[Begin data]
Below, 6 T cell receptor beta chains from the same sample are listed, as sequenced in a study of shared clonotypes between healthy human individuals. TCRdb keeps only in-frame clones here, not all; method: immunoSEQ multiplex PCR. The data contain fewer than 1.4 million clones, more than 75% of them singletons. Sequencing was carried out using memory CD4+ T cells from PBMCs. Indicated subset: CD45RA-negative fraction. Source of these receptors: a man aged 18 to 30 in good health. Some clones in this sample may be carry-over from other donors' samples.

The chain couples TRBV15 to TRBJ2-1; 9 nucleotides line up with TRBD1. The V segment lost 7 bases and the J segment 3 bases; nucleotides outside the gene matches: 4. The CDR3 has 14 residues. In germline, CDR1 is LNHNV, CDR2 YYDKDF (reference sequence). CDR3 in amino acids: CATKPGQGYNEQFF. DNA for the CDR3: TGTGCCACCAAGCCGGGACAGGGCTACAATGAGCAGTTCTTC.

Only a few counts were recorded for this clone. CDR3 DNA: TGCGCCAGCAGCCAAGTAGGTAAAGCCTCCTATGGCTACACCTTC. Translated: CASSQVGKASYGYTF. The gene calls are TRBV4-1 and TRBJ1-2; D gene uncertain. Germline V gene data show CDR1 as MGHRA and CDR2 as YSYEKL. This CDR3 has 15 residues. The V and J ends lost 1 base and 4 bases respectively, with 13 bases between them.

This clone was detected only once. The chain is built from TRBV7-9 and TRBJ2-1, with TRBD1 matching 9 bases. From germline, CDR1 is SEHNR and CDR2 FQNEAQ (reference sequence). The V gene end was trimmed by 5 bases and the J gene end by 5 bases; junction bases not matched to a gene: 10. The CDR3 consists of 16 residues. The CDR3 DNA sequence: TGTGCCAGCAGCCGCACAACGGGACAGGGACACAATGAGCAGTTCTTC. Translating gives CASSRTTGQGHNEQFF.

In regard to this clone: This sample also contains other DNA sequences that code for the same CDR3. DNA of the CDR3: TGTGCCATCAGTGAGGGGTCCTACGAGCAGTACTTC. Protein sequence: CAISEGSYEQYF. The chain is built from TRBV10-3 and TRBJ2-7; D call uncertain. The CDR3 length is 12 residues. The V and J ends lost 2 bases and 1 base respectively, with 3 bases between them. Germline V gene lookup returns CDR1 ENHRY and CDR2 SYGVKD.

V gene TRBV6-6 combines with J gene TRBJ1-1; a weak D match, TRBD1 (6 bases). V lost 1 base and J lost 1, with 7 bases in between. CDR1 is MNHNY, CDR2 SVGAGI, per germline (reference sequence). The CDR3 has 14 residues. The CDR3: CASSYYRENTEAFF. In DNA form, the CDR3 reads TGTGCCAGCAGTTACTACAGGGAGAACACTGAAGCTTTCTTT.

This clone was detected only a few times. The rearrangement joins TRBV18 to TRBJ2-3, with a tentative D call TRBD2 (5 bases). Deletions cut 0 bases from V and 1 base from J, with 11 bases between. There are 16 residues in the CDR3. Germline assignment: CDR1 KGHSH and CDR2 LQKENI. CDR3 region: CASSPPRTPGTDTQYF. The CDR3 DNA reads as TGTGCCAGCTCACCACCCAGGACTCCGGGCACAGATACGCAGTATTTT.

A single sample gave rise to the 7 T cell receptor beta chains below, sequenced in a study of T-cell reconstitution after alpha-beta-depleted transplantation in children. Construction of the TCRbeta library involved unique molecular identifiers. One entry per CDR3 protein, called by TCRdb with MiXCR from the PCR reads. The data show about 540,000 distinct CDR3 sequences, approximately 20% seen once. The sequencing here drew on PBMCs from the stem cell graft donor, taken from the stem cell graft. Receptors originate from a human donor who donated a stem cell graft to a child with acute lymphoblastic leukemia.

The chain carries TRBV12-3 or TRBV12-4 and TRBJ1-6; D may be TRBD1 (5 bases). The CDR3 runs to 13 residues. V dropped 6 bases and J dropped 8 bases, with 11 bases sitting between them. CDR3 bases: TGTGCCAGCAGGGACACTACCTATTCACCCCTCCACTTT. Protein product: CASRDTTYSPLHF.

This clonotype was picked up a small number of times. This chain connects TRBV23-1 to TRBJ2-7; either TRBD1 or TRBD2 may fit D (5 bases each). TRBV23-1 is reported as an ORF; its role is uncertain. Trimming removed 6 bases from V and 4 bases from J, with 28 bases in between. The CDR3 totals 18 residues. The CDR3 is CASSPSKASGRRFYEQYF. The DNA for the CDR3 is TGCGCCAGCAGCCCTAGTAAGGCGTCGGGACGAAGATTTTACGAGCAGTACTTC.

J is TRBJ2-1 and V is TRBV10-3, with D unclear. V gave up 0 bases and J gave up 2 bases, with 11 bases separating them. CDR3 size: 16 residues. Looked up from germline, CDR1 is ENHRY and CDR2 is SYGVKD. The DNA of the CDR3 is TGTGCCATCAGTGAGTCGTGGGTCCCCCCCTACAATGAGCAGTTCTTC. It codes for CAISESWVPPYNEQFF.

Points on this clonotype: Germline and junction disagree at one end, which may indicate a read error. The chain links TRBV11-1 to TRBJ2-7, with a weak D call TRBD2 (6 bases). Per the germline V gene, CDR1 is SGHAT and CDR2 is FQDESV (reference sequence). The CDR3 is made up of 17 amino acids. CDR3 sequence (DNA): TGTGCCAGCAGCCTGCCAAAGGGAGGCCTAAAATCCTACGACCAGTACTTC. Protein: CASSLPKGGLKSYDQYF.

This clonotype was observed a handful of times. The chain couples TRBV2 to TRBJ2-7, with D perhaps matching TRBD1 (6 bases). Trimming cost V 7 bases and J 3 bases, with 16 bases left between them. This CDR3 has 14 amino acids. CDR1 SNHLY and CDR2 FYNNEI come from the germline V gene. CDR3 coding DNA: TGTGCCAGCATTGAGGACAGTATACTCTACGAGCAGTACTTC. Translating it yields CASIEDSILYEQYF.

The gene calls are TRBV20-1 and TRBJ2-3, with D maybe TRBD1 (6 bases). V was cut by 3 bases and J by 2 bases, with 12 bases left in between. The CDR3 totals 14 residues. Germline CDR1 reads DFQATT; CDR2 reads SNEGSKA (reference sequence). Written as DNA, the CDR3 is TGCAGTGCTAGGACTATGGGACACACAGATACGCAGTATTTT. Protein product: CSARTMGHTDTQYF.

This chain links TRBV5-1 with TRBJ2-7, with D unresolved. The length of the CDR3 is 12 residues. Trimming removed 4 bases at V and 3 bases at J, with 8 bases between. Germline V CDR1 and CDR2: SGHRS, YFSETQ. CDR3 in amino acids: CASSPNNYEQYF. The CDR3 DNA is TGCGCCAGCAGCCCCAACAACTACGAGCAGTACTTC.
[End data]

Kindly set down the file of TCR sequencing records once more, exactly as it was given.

Below, 6 T cell receptor beta chains from the same sample are listed, as sequenced in a study of shared clonotypes between healthy human individuals. TCRdb keeps only in-frame clones here, not all; method: immunoSEQ multiplex PCR. The data contain fewer than 1.4 million clones, more than 75% of them singletons. Sequencing was carried out using memory CD4+ T cells from PBMCs. Indicated subset: CD45RA-negative fraction. Source of these receptors: a man aged 18 to 30 in good health. Some clones in this sample may be carry-over from other donors' samples.

The chain couples TRBV15 to TRBJ2-1; 9 nucleotides line up with TRBD1. The V segment lost 7 bases and the J segment 3 bases; nucleotides outside the gene matches: 4. The CDR3 has 14 residues. In germline, CDR1 is LNHNV, CDR2 YYDKDF (reference sequence). CDR3 in amino acids: CATKPGQGYNEQFF. DNA for the CDR3: TGTGCCACCAAGCCGGGACAGGGCTACAATGAGCAGTTCTTC.

Only a few counts were recorded for this clone. CDR3 DNA: TGCGCCAGCAGCCAAGTAGGTAAAGCCTCCTATGGCTACACCTTC. Translated: CASSQVGKASYGYTF. The gene calls are TRBV4-1 and TRBJ1-2; D gene uncertain. Germline V gene data show CDR1 as MGHRA and CDR2 as YSYEKL. This CDR3 has 15 residues. The V and J ends lost 1 base and 4 bases respectively, with 13 bases between them.

This clone was detected only once. The chain is built from TRBV7-9 and TRBJ2-1, with TRBD1 matching 9 bases. From germline, CDR1 is SEHNR and CDR2 FQNEAQ (reference sequence). The V gene end was trimmed by 5 bases and the J gene end by 5 bases; junction bases not matched to a gene: 10. The CDR3 consists of 16 residues. The CDR3 DNA sequence: TGTGCCAGCAGCCGCACAACGGGACAGGGACACAATGAGCAGTTCTTC. Translating gives CASSRTTGQGHNEQFF.

In regard to this clone: This sample also contains other DNA sequences that code for the same CDR3. DNA of the CDR3: TGTGCCATCAGTGAGGGGTCCTACGAGCAGTACTTC. Protein sequence: CAISEGSYEQYF. The chain is built from TRBV10-3 and TRBJ2-7; D call uncertain. The CDR3 length is 12 residues. The V and J ends lost 2 bases and 1 base respectively, with 3 bases between them. Germline V gene lookup returns CDR1 ENHRY and CDR2 SYGVKD.

V gene TRBV6-6 combines with J gene TRBJ1-1; a weak D match, TRBD1 (6 bases). V lost 1 base and J lost 1, with 7 bases in between. CDR1 is MNHNY, CDR2 SVGAGI, per germline (reference sequence). The CDR3 has 14 residues. The CDR3: CASSYYRENTEAFF. In DNA form, the CDR3 reads TGTGCCAGCAGTTACTACAGGGAGAACACTGAAGCTTTCTTT.

This clone was detected only a few times. The rearrangement joins TRBV18 to TRBJ2-3, with a tentative D call TRBD2 (5 bases). Deletions cut 0 bases from V and 1 base from J, with 11 bases between. There are 16 residues in the CDR3. Germline assignment: CDR1 KGHSH and CDR2 LQKENI. CDR3 region: CASSPPRTPGTDTQYF. The CDR3 DNA reads as TGTGCCAGCTCACCACCCAGGACTCCGGGCACAGATACGCAGTATTTT.

A single sample gave rise to the 7 T cell receptor beta chains below, sequenced in a study of T-cell reconstitution after alpha-beta-depleted transplantation in children. Construction of the TCRbeta library involved unique molecular identifiers. One entry per CDR3 protein, called by TCRdb with MiXCR from the PCR reads. The data show about 540,000 distinct CDR3 sequences, approximately 20% seen once. The sequencing here drew on PBMCs from the stem cell graft donor, taken from the stem cell graft. Receptors originate from a human donor who donated a stem cell graft to a child with acute lymphoblastic leukemia.

The chain carries TRBV12-3 or TRBV12-4 and TRBJ1-6; D may be TRBD1 (5 bases). The CDR3 runs to 13 residues. V dropped 6 bases and J dropped 8 bases, with 11 bases sitting between them. CDR3 bases: TGTGCCAGCAGGGACACTACCTATTCACCCCTCCACTTT. Protein product: CASRDTTYSPLHF.

This clonotype was picked up a small number of times. This chain connects TRBV23-1 to TRBJ2-7; either TRBD1 or TRBD2 may fit D (5 bases each). TRBV23-1 is reported as an ORF; its role is uncertain. Trimming removed 6 bases from V and 4 bases from J, with 28 bases in between. The CDR3 totals 18 residues. The CDR3 is CASSPSKASGRRFYEQYF. The DNA for the CDR3 is TGCGCCAGCAGCCCTAGTAAGGCGTCGGGACGAAGATTTTACGAGCAGTACTTC.

J is TRBJ2-1 and V is TRBV10-3, with D unclear. V gave up 0 bases and J gave up 2 bases, with 11 bases separating them. CDR3 size: 16 residues. Looked up from germline, CDR1 is ENHRY and CDR2 is SYGVKD. The DNA of the CDR3 is TGTGCCATCAGTGAGTCGTGGGTCCCCCCCTACAATGAGCAGTTCTTC. It codes for CAISESWVPPYNEQFF.

Points on this clonotype: Germline and junction disagree at one end, which may indicate a read error. The chain links TRBV11-1 to TRBJ2-7, with a weak D call TRBD2 (6 bases). Per the germline V gene, CDR1 is SGHAT and CDR2 is FQDESV (reference sequence). The CDR3 is made up of 17 amino acids. CDR3 sequence (DNA): TGTGCCAGCAGCCTGCCAAAGGGAGGCCTAAAATCCTACGACCAGTACTTC. Protein: CASSLPKGGLKSYDQYF.

This clonotype was observed a handful of times. The chain couples TRBV2 to TRBJ2-7, with D perhaps matching TRBD1 (6 bases). Trimming cost V 7 bases and J 3 bases, with 16 bases left between them. This CDR3 has 14 amino acids. CDR1 SNHLY and CDR2 FYNNEI come from the germline V gene. CDR3 coding DNA: TGTGCCAGCATTGAGGACAGTATACTCTACGAGCAGTACTTC. Translating it yields CASIEDSILYEQYF.

The gene calls are TRBV20-1 and TRBJ2-3, with D maybe TRBD1 (6 bases). V was cut by 3 bases and J by 2 bases, with 12 bases left in between. The CDR3 totals 14 residues. Germline CDR1 reads DFQATT; CDR2 reads SNEGSKA (reference sequence). Written as DNA, the CDR3 is TGCAGTGCTAGGACTATGGGACACACAGATACGCAGTATTTT. Protein product: CSARTMGHTDTQYF.

This chain links TRBV5-1 with TRBJ2-7, with D unresolved. The length of the CDR3 is 12 residues. Trimming removed 4 bases at V and 3 bases at J, with 8 bases between. Germline V CDR1 and CDR2: SGHRS, YFSETQ. CDR3 in amino acids: CASSPNNYEQYF. The CDR3 DNA is TGCGCCAGCAGCCCCAACAACTACGAGCAGTACTTC.